Emma Woodhouse seems to be perfectly content, a loving father whom she cares for, friends, and a home. But Emma has a terrible habit - matchmaking. She cannot resist finding suitors for her... See full summary »
Jonny Lee Miller
Royal Navy captain Wentworth was haughtily turned down eight years ago as suitor of pompous baronet Sir Walter Elliot's daughter Anne, despite true love. Now he visits their former seaside ... See full summary »
At age 10, Fanny Price is sent by her destitute mother to live with her aunt and uncle, Sir Thomas and Lady Bertram. As a child she was often made to feel that she was the poor relation but... See full summary »
Eight years earlier, Anne Elliot, the daughter of a financially troubled aristocratic family, was persuaded to break off her engagement to Frederick Wentworth, a young seaman, who, though ... See full summary »
Widow Dashwood and her three unmarried daughters, Elinor, Marianne and Margaret, inherit only a tiny allowance. So they move out of their grand Sussex home to a more modest cottage in ... See full summary »
The daughter of a country doctor copes with an unwanted stepmother, an impetuous stepsister, burdensome secrets, the town gossips, and the tug on her own heartstrings for a man who thinks of her only as a friend.
Amanda Price is dissatisfied with her life in modern London. Her favorite escape is getting lost in the pages of Jane Austen's Pride and Prejudice. One night, Amanda is startled to come face to face with the novel's protagonist, Elizabeth Bennet. A small door in her apartment mysteriously links their worlds. Eventually, Amanda becomes trapped on the other side, while Elizabeth remains in the modern world. Now as the events of her favorite book unfold in all the wrong ways, Amanda tries desperately to set things straight, but inevitably makes things worse. Will this fractured version of a classic tale lead Amanda to her own happily-ever-after? Written by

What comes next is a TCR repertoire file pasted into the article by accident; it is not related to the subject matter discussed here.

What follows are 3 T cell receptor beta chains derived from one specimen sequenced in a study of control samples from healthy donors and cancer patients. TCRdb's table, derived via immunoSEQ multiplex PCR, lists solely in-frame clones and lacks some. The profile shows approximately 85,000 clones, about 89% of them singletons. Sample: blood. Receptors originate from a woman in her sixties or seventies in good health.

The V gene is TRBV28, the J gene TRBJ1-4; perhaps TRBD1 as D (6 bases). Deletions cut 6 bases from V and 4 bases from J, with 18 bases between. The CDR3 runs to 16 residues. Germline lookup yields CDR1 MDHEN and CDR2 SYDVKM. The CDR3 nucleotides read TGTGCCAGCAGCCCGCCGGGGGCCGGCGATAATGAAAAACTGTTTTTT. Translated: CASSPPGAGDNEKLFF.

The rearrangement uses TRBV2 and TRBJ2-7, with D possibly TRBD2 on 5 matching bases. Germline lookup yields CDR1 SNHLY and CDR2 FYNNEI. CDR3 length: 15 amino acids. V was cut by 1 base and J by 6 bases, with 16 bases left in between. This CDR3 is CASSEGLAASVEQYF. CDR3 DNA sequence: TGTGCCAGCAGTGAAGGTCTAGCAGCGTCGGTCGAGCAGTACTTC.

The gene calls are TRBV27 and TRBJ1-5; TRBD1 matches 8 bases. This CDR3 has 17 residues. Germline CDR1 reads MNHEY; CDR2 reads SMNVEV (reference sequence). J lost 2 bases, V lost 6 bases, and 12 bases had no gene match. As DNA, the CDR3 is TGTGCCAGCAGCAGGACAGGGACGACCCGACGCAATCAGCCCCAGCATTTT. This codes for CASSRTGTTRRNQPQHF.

If you are a true Pride and Prejudice lover as Amanda Price claims to be but is obviously not, you will cringe throughout this film. Every lover of the book has the fantasy of entering that world. It could have been great fun to watch if it had been done properly. First, no P&P lover would be as idiotic as Amanda - cursing, drinking, behaving like a common tart. I couldn't believe for one second that the Bennetts would accept her into their home with that behavior. I've only read the book 5 or 6 times but I like to think that even I would know how to behave if I stumbled upon Merryton and its environs. I'd talk funny, but I could manage the rest. Not Amanda. The whole story is full of just the clichéd sort of humor I'd have thought would be absent given the raves here on IMDb - spunky 21st century girl in straitlaced 18th century keeps screwballing things up! Doggone it that's funny! And she's a mouthy, drunken chippy. Darcy wouldn't look at her twice - anyone who knows the book, knows that.
50 of 72 people found this review helpful.
Was this review helpful to you?